Jezebel's Summer of Bad Books Club: What Does 'Time' Mean Anyway?

HOW DOES TIME WORK IN WHITEFRN, AND ALSO WHY IS AUDRINA’S HAIR DARK IN THE BAD LIFETIME MOVIE VERSION OF THIS STORY?!
HOW DOES TIME WORK IN WHITEFRN, AND ALSO WHY IS AUDRINA’S HAIR DARK IN THE BAD LIFETIME MOVIE VERSION OF THIS STORY?!
Screenshot: Lifetime

Megan Reynolds: Last week, my partner-in-crime Emily Alford expounded beautifully on how My Sweet Audrina is an entry in the canon of the female Gothic novel, sitting alongside works like Daphne du Maurier’s Rebecca but meant for teenagers and not adult women. Perhaps that explains why MSA traffics in such high melodrama, but I’m willing to chalk that up to the genre. What I am not willing to let rest, however, is the issue of time and how it operates in Whitefern.

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Truthfully, the responsibility for picking the subject of this week’s book club discussion filled me with the same sort of dread that I have experienced in other, real-life book clubs, but thankfully the subject I have selected is one that is very important and also highly apparent. Time is nebulous in Whitefern; it marches forward regardless. But the way that our sweet Audrina experiences the passage of time doesn’t make sense!

Audrina struggles with time, simply because her father has kept her in the dark and any questions she might have about how old she is or what month it is are skillfully elided. Her confusion isn’t because there’s a discrepancy in what her father is telling her; it is simply because, in the eyes of her monstrous father, she cannot be trusted with this information. Audrina’s memory is faulty, so much so that she begins keeping a diary so that she might try to remember anything concrete about her life at all. Living as she does, in that sepulchral home, in the shadow of the first Audrina’s memory, current Audrina exists as if trapped in amber at an indeterminate age, either seven years old or, I’m guessing, roughly 14? As a narrative device, fucking with time in the way that MSA does lends an ominous air to the proceedings, though it is a bit heavy-handed. Consider this passage about Mercy Marie, the older sister of Lucietta and Ellsbeth, who is not alive, as I previously thought, but is dead? I think? When our sweet Audrina inquires as to when the last time she saw Mercy Marie alive, Papa embraces her in his greasy little arms and says:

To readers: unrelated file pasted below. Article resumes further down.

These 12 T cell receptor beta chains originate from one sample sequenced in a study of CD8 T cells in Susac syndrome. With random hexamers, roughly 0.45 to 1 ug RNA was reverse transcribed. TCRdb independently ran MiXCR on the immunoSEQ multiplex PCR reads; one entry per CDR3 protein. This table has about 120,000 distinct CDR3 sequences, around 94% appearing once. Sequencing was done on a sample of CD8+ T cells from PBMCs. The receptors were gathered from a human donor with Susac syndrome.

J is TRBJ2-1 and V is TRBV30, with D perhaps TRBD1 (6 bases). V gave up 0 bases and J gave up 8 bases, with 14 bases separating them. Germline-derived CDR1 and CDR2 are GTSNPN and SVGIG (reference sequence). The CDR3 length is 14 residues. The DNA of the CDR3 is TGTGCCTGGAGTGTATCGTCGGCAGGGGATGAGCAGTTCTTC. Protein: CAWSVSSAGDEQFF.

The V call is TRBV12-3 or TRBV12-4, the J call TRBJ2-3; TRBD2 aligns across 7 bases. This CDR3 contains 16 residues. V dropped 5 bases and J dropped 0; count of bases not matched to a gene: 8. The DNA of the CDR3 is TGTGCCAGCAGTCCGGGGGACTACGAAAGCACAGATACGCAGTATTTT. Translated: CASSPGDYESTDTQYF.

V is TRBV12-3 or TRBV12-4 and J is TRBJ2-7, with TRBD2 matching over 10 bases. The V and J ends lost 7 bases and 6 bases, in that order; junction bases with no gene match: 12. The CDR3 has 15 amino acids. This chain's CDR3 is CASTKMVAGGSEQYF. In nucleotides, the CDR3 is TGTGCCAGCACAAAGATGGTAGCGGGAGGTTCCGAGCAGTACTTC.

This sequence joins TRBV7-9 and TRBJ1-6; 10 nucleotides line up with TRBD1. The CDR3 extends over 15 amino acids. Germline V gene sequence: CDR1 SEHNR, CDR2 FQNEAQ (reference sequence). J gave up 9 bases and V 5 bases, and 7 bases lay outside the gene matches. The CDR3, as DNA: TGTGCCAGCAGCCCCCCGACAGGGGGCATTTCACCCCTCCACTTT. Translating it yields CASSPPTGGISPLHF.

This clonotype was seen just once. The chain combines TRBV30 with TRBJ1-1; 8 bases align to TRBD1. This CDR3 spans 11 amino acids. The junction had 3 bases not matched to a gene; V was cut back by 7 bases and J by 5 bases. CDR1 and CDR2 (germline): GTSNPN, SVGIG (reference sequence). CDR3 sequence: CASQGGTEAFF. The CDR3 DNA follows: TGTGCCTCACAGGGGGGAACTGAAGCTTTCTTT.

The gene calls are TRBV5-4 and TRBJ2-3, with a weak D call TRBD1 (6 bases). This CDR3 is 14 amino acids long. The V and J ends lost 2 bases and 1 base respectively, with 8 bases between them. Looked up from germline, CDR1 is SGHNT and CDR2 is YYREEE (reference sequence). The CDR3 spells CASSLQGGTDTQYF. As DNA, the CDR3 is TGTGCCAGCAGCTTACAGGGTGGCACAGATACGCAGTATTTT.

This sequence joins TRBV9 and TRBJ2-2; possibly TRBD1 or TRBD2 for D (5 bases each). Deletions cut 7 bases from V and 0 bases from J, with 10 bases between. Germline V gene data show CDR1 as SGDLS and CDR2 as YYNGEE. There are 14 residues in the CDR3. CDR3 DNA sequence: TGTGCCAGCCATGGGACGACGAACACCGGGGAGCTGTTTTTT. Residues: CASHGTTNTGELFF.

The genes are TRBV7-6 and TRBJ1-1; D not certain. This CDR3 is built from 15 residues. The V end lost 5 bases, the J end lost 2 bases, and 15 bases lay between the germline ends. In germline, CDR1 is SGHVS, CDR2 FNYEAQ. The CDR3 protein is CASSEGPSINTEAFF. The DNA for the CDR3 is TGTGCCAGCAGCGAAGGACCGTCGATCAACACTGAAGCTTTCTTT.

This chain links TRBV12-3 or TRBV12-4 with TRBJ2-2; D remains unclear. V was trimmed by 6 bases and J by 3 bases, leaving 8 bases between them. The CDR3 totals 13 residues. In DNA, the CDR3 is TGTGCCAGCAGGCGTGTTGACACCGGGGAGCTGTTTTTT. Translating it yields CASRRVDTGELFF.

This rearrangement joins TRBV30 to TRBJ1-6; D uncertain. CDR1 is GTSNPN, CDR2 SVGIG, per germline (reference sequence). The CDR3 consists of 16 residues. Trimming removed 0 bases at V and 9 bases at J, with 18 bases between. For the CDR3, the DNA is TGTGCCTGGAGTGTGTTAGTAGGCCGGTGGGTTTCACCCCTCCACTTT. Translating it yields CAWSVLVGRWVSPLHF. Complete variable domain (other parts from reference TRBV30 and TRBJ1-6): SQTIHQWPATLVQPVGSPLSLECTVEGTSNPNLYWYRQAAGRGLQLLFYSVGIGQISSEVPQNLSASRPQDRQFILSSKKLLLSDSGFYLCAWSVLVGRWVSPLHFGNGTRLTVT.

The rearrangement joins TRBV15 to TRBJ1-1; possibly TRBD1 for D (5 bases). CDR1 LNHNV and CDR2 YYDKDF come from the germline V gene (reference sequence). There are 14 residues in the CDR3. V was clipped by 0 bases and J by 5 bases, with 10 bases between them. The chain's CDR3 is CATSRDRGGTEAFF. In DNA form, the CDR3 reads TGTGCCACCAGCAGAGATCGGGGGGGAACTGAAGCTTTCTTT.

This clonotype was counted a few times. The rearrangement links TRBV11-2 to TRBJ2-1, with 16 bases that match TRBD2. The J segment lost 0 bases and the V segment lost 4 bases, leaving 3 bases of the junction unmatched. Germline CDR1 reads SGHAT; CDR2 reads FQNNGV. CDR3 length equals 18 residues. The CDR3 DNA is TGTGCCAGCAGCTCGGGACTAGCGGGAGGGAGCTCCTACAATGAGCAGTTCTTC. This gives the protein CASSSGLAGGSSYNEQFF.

“Sweetheart, stop troubling your brain with efforts to recall the past. Today is what counts, not yesterday. Memories are only important to the old who have already lived the best of their lives and have nothing to look forward to. You’re only a child and your future stretches long and inviting before you. All the good things are ahead, not behind ou can’t remember every detail of your early childhood, but neither can I.”

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Here we have the most succinct explanation for how time operates in V.C. Andrews’s world. The past is the past, but it is also mutable. Memories are subjective, and change with each retelling; adjust the truth enough times when you recount it, and the edited version of the past eventually becomes fact.

Emily Alford: “The past is the past, but it is also mutable. Memories are subjective, and change with each retelling; adjust the truth enough times when you recount it, and the edited version of the past eventually becomes fact,” could be lifted right from a Faulkner novel if it were a run-on and had a few parenthetical asides. Which brings me to my point about the way time is used in this and other Andrews novels: no Southern writer ever escapes the shadow of Faulkner.